So, are we ready?
Well, in many respects, I think I’m on the right track, however after a small tester of a trip I’ve realised that there is still much work to be done! It’s quite handy then that there is still 4 months left to prepare…
So far, I’ve spent many hours and days planning my route for the TCR, researching equipment and pulling together my bikepacking kit, bike, and methods for getting from A to B.
So what was this training ride about? The plan: cycle from my home in Thames Ditton to my mums in my home city, St. David’s in Pembrokeshire in Wales. 436km. In one go. Easy.
The point of this? She makes the BEST Mac n Cheese. Also, to test myself physically, to test the gear, route planning, and ultimately learn stuff about myself, and riding long distances alone.
I built my bike. This has been several months in the making, and quite expensive. Building up some custom wheels, finding an ideal frame and adding all the components and kit to go with it. The result is this beauty from Bowman Cycles, a 54″ Pilgrims loaded with Apidura bags (there’s a lot more to it than that, but I will cover that in the near future… watch this space!), booted with some custom wheels from Noble Wheels:
Training has been constant, but relatively unstructured. My main focus has been on riding my bike and enjoying it – that has always been key for me. Commuting, with some occasional intensity through the week, adding some bigger rides rides with mates on the weekend. Winter riding has been tough with some hard weather at times, but not many points have I thought I’m really not enjoying it. This is good!
So how did I get this point?
This particular training ride has come about through a couple of reasons. The TCR is such a deviation from what I would normally consider doing, I really wanted to get some test in place to know what I can do physically, mentally and logistically. I’ve also always wanted to cycle all the way to my mums in West Wales.
Ok, lets do this!
All through the day I had been preparing the last few bits of the bike, and managed to get everything ready a few hours before the planned start. I tried snoozing for an hour or so, but just managed to lie there thinking about the day’s ride ahead.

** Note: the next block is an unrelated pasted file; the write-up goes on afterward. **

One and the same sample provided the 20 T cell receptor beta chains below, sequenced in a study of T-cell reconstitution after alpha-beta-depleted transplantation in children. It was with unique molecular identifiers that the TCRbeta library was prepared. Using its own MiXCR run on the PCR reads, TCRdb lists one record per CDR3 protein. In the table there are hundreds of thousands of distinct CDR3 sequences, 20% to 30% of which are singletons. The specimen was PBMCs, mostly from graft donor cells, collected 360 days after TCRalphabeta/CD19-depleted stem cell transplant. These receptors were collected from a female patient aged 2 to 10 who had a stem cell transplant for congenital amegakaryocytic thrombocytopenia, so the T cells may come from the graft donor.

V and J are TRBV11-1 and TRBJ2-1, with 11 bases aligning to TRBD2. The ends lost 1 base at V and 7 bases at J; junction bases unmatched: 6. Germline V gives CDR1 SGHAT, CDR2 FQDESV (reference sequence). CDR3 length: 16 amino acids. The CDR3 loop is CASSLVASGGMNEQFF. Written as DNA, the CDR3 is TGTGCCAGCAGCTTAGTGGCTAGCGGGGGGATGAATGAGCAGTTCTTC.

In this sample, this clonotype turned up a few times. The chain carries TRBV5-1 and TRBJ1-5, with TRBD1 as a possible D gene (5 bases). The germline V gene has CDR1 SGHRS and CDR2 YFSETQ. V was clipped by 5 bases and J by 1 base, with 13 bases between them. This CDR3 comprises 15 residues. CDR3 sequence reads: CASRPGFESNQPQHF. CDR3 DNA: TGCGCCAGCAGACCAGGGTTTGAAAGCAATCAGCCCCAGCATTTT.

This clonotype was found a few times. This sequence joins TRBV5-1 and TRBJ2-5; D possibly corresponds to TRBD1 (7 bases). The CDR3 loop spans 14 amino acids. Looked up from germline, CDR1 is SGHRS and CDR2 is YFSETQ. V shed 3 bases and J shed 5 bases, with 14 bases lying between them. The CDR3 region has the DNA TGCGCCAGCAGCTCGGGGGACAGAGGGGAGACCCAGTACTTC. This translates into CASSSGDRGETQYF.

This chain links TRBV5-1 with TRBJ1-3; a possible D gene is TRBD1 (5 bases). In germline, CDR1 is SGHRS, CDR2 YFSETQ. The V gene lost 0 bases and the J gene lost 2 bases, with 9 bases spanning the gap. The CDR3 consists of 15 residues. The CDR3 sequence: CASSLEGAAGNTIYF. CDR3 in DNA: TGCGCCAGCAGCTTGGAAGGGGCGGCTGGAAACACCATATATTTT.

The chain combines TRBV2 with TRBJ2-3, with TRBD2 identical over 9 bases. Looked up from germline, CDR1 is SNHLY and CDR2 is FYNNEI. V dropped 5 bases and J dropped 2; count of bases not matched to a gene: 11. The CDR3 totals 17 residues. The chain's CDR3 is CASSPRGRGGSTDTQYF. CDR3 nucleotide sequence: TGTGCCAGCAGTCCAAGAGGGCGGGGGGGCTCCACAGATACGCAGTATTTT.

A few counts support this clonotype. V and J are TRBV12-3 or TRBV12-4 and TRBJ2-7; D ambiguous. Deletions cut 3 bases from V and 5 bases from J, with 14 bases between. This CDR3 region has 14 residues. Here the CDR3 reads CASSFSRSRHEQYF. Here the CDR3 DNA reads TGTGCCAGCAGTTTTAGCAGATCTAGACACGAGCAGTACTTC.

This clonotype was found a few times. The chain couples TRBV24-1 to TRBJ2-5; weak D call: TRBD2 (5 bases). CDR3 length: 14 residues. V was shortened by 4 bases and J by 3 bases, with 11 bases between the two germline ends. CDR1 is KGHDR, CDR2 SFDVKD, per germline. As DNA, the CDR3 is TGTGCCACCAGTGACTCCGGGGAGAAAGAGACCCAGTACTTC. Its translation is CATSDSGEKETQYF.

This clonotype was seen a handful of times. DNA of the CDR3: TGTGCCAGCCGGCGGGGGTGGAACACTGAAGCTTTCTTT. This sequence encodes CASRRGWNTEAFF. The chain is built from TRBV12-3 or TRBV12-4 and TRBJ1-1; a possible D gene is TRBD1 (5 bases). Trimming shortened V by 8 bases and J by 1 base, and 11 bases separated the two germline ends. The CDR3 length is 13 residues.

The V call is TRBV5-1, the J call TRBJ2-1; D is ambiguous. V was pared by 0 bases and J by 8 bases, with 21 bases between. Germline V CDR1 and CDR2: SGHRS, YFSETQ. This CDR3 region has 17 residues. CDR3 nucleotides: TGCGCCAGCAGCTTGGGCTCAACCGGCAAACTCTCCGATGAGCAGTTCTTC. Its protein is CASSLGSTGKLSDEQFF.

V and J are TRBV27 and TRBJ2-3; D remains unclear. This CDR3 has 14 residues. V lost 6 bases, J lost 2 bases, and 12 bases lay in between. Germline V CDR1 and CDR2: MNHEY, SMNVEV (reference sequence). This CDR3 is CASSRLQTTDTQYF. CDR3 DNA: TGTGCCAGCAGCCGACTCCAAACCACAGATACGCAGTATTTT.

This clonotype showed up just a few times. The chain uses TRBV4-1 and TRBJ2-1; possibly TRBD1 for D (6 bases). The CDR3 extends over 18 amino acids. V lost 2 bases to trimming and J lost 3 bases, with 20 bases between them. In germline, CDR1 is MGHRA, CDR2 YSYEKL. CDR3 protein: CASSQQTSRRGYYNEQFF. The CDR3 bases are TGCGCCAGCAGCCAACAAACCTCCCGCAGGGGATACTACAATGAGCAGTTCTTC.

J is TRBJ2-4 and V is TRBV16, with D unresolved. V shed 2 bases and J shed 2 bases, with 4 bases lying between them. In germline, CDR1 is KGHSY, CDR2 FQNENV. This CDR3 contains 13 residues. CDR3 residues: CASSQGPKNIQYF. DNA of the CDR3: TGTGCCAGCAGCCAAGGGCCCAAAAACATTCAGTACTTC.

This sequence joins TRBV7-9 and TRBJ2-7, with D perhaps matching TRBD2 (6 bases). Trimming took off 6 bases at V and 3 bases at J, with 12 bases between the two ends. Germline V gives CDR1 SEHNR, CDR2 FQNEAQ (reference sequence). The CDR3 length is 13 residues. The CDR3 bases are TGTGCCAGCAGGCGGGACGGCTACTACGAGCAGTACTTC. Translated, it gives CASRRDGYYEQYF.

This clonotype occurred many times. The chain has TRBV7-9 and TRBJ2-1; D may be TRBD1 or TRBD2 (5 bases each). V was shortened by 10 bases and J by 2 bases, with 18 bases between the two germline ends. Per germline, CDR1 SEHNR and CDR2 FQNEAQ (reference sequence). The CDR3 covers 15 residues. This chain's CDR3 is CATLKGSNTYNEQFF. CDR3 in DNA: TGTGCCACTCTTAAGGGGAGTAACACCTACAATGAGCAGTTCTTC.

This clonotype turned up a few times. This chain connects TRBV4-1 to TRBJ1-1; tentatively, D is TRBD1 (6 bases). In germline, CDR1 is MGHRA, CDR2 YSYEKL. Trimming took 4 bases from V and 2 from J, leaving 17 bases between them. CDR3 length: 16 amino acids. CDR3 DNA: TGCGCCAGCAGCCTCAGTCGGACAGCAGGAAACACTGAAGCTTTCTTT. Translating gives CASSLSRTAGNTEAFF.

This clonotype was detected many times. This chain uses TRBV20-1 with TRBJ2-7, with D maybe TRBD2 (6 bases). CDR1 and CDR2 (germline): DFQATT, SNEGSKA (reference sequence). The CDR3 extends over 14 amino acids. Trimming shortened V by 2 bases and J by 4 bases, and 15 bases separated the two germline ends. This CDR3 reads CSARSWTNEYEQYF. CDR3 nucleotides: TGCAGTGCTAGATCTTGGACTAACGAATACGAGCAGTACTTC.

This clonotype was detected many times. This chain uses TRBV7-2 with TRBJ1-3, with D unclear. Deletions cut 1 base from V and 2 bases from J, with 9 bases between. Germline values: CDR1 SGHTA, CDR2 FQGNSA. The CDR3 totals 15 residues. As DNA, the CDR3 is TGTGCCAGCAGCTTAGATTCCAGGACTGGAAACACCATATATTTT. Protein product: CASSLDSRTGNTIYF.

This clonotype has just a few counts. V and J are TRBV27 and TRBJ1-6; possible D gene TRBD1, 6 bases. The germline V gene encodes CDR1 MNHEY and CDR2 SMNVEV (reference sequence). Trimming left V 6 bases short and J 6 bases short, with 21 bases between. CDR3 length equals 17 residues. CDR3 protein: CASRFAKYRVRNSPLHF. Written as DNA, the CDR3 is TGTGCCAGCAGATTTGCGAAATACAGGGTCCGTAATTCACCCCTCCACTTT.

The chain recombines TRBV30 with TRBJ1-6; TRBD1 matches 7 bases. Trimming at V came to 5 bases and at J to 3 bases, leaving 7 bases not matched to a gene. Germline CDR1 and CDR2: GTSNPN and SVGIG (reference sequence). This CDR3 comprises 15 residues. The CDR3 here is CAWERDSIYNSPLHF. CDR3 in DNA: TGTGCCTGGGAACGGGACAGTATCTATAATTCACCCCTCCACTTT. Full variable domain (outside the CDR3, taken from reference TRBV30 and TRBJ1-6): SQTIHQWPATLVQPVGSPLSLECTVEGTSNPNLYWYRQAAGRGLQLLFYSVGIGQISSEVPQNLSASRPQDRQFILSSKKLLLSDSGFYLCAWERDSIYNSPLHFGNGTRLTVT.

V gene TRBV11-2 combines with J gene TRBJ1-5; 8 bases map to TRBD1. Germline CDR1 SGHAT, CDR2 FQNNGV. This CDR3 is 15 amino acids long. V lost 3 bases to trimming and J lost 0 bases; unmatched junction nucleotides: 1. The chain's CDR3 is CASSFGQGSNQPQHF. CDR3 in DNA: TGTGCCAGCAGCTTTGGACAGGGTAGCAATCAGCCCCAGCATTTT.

I lined up my sister to be a ‘dot watcher’ using the find my friends app on the iPhone. Having the knowledge that someone was watching over me on the ride, and sharing my progress on facebook where so many friends and family were cheering me on was such a boost through the day. She was also on hand to keep my mum informed of my progress, so I wouldn’t have to worry about stopping and sending updates.
Setting out into the night was weird. It’s just not normal. You’re nervous, but calm; it’s dark, knowing I’m going to be pedaling for about 18 hours and you’ve not been to bed – it’s not easy to grasp what lies ahead.
In true TCR style, I decided to start my ride at midnight. Why I chose a cold and windy day in March I’m not quite sure, but it’s all good experience, right?!
I started off with a good speed heading into the night, and made really good time. Getting to Reading was fairly quick. I may have been over cooking it a bit, but this was where I came to my first climb. Its also where I realised that I was getting a bit cold. The chill was a result of sweating from the effort, and it being around 3 or 4 degrees C. I had plenty of layers on, but as I was calming down and the night was settling in, it was getting colder. I had a bit of a break 100km in Wantage, and managed to get this selfie next to a statue of Alfred the Great while taking on a bit of food. Coming through Oxfordshire it got really dark. One of the next things I learned around this time was that the whole of the UK does their muck spreading at this time of year. This was a constant smell, and bain throughout the ride.
I had some light drizzle came through a few times through the night, but on the whole the cross tail wind was kind to me. Just as I was starting to feel tired, around 100 miles in, dawn started breaking over the Cotswolds. It’s quite nice what a bit of daylight can do to your spirits and alertness. Shortly after ‘waking up’, I rolled into Gloucester at around 7am and back into civilization.
Gloucester was annoying, as had many of the towns I’d passed through in the night, have a number of traffic lights that just don’t recognise cyclists. With no cars around I had to run a few red lights otherwise I’d probably still be waiting for them to change.
My first proper stop of the day was on 200 km in Ross-on-Wye and a Greggs bakery – the only place open. I was quite cold and some food, coke, crisps, coffee and a break off the bike felt good. Till now, I’d only managed to drink one bottle. This was not good, and would be a pattern that I would pay for later in the day, but was a chance to get some refills.
After Ross-on-Wye, I headed across the Welsh border towards Abergavenny, lots of grippy roads and drizzle. The countryside was beautiful, but hard and slow going. Got a bit worried at one point as I couldn’t recall if I had plotted a route over The Tumble mountain near Abergavenny. Fortunately this was not the case, and once some of the lumpier welsh borderlands had been navigated, I started getting a good pace going. I really enjoyed this part of the ride. The roads were great, and the views spectacular.
I had another stop in Brecon. I was quite hungry by this point, and had planned to eat lots, so I did just that. I hadn’t travelled particularly far from Ross-on-Wye, however Wales was lumpy and I’d earned the feed.It was a good place to stop and re-fuel.